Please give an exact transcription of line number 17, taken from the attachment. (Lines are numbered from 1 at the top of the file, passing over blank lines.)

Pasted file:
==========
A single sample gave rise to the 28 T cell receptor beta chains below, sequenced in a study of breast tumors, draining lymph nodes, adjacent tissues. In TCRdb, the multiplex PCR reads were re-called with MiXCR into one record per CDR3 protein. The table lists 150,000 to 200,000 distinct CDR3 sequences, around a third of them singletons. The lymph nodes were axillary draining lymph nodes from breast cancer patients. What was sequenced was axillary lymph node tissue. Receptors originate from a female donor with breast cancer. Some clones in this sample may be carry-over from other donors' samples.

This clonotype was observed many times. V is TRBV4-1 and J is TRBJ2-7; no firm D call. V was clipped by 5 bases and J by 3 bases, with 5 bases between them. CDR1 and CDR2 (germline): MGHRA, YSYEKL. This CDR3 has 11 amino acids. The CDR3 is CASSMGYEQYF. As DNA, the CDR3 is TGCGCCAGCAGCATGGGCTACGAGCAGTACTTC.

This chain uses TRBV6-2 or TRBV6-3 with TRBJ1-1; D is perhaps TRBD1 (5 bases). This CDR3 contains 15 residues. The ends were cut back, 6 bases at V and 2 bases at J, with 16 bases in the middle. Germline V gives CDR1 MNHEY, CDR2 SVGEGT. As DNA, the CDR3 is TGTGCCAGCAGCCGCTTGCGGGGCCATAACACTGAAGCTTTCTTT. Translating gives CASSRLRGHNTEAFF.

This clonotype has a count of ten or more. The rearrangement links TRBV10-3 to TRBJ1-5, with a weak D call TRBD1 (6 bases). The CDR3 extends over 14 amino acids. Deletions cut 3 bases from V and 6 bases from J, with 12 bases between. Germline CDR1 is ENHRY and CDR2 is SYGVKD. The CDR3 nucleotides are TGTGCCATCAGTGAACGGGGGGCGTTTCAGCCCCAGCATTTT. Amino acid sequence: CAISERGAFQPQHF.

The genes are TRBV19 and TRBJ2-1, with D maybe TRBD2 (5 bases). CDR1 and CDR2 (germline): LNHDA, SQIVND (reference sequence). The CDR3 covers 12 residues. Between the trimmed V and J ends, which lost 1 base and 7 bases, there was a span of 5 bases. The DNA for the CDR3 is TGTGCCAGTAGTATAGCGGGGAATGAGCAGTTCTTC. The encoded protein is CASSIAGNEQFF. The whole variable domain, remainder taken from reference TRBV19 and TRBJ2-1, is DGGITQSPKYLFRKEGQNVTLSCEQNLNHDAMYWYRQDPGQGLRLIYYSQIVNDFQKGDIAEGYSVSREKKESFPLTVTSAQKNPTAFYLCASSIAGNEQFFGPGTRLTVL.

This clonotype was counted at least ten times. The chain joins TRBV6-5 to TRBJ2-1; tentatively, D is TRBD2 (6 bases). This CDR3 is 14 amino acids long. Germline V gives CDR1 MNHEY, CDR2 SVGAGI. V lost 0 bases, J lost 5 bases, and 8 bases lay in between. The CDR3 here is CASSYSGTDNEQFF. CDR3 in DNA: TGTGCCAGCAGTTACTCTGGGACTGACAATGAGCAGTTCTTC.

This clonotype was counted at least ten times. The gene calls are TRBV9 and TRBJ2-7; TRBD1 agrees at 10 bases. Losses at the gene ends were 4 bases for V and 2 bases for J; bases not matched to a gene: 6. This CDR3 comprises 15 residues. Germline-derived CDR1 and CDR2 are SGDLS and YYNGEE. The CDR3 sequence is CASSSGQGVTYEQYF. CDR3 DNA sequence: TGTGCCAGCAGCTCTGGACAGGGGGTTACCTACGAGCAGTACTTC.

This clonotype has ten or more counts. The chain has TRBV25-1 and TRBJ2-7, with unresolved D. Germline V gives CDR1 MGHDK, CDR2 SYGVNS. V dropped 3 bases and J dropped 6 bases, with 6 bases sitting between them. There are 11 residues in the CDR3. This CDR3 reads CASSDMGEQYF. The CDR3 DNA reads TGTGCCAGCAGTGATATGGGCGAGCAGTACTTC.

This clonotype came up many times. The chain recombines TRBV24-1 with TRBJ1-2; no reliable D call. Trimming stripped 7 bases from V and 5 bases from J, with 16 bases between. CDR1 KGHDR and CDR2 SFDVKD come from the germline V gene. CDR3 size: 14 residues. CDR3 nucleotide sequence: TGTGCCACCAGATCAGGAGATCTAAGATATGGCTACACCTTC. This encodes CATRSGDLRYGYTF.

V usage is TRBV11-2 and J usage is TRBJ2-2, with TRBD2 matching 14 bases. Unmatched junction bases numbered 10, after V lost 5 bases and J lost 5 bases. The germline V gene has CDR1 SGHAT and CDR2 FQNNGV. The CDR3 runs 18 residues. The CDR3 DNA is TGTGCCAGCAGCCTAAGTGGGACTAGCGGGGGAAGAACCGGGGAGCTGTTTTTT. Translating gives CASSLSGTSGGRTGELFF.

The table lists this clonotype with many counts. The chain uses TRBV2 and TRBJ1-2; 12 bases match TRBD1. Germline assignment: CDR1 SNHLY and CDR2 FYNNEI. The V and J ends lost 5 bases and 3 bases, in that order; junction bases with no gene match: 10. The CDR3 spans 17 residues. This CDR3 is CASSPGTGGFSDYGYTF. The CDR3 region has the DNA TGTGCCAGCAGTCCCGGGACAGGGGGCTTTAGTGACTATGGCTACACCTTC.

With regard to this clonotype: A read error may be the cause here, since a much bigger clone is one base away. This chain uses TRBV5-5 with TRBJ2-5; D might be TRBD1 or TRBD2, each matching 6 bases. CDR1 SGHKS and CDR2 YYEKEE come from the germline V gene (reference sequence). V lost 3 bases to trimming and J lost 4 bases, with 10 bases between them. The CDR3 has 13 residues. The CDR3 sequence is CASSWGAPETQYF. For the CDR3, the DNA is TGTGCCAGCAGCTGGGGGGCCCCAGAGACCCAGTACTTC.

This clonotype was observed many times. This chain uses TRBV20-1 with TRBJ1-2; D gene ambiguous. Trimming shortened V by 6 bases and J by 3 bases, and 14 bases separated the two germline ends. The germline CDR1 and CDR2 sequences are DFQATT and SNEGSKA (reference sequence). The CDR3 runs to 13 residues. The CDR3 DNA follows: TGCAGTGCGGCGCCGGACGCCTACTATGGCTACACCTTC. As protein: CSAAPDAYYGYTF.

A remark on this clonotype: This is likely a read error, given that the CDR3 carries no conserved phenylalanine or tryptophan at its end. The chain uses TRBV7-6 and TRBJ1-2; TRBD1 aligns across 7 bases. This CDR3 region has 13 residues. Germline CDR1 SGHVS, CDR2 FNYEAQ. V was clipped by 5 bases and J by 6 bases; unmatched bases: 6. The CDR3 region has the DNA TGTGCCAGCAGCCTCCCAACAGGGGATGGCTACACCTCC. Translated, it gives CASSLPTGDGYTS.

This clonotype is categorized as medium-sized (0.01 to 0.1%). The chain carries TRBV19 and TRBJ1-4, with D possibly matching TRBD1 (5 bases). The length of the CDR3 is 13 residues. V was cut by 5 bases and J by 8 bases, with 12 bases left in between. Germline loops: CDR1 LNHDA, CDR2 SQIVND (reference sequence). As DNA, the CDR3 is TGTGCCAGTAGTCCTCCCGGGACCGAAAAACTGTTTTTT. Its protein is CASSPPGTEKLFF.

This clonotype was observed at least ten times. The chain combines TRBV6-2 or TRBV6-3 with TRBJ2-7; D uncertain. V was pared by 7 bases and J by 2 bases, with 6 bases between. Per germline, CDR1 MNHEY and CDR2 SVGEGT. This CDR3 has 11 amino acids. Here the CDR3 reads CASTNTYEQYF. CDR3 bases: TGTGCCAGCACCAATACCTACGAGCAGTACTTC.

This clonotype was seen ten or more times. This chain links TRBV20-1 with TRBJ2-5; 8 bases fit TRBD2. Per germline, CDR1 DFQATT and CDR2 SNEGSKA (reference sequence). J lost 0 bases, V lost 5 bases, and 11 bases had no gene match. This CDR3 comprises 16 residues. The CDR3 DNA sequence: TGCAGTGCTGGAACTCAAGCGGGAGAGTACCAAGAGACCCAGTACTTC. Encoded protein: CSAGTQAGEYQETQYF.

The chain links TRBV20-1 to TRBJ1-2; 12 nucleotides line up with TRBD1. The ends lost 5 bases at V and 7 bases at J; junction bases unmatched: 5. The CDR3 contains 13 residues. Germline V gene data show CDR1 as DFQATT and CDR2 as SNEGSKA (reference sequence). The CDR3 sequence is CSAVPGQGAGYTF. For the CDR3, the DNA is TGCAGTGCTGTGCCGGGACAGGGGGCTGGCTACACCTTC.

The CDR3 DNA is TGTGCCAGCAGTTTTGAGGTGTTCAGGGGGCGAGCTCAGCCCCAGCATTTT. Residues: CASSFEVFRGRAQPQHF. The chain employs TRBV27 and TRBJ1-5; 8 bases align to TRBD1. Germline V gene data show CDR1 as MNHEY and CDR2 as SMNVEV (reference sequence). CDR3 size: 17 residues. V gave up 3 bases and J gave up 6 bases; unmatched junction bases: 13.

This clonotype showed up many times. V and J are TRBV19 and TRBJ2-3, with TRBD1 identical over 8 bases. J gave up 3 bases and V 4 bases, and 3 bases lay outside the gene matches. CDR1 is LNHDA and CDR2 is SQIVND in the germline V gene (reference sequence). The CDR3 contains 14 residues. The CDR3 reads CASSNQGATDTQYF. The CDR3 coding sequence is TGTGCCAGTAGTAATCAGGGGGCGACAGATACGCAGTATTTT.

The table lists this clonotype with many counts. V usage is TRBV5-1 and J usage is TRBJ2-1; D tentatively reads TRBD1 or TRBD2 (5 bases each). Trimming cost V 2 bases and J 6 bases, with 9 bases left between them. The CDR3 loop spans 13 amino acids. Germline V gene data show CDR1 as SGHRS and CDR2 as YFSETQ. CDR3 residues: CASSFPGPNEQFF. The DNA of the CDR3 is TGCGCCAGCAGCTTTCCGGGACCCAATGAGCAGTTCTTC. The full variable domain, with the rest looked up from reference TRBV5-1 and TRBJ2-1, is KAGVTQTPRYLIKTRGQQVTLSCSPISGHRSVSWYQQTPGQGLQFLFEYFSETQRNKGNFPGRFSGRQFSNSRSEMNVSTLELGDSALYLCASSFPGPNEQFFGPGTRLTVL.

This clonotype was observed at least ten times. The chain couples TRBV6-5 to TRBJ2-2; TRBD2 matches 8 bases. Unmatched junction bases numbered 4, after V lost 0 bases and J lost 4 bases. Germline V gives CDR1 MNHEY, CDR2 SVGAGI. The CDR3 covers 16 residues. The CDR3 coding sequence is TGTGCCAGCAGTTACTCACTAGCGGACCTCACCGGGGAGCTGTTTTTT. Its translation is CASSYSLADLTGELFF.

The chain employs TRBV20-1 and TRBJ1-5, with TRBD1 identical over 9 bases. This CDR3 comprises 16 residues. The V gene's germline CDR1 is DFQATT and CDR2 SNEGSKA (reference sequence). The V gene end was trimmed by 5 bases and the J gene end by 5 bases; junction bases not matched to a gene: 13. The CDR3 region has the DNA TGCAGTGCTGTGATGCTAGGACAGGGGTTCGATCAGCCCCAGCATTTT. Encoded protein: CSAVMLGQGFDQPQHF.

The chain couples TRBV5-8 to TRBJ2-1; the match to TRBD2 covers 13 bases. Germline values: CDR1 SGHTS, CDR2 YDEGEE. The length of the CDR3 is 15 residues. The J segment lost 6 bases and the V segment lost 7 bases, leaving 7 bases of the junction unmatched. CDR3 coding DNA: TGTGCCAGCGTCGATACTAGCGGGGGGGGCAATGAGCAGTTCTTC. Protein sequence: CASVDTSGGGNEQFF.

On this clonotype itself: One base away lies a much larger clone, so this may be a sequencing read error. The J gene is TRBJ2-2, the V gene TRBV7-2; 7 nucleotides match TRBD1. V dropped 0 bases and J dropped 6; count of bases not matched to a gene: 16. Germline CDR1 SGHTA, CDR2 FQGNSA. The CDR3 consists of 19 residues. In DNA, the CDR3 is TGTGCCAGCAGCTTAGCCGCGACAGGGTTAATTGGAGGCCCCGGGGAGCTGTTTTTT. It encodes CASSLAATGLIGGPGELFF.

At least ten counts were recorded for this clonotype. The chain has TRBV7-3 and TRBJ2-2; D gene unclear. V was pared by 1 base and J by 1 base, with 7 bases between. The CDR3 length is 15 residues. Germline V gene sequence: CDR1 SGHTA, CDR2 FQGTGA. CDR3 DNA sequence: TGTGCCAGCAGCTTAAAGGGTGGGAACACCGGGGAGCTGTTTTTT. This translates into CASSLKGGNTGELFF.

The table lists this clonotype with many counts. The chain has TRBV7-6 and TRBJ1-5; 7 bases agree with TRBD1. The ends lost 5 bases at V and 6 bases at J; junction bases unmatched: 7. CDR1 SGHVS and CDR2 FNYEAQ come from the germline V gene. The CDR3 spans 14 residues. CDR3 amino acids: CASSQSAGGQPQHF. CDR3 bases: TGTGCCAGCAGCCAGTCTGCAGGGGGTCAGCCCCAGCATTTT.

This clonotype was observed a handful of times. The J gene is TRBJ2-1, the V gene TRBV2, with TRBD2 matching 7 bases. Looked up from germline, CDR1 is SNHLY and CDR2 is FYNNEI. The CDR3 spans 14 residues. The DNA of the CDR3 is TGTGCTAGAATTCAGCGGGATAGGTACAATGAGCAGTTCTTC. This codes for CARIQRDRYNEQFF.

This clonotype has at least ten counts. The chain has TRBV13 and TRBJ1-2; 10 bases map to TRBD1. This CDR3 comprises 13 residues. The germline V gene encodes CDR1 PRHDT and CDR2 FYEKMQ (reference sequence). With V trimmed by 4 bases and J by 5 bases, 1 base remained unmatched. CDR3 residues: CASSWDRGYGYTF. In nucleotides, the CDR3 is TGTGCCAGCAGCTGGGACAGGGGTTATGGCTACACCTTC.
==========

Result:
This clonotype was seen ten or more times. This chain links TRBV20-1 with TRBJ2-5; 8 bases fit TRBD2. Per germline, CDR1 DFQATT and CDR2 SNEGSKA (reference sequence). J lost 0 bases, V lost 5 bases, and 11 bases had no gene match. This CDR3 comprises 16 residues. The CDR3 DNA sequence: TGCAGTGCTGGAACTCAAGCGGGAGAGTACCAAGAGACCCAGTACTTC. Encoded protein: CSAGTQAGEYQETQYF.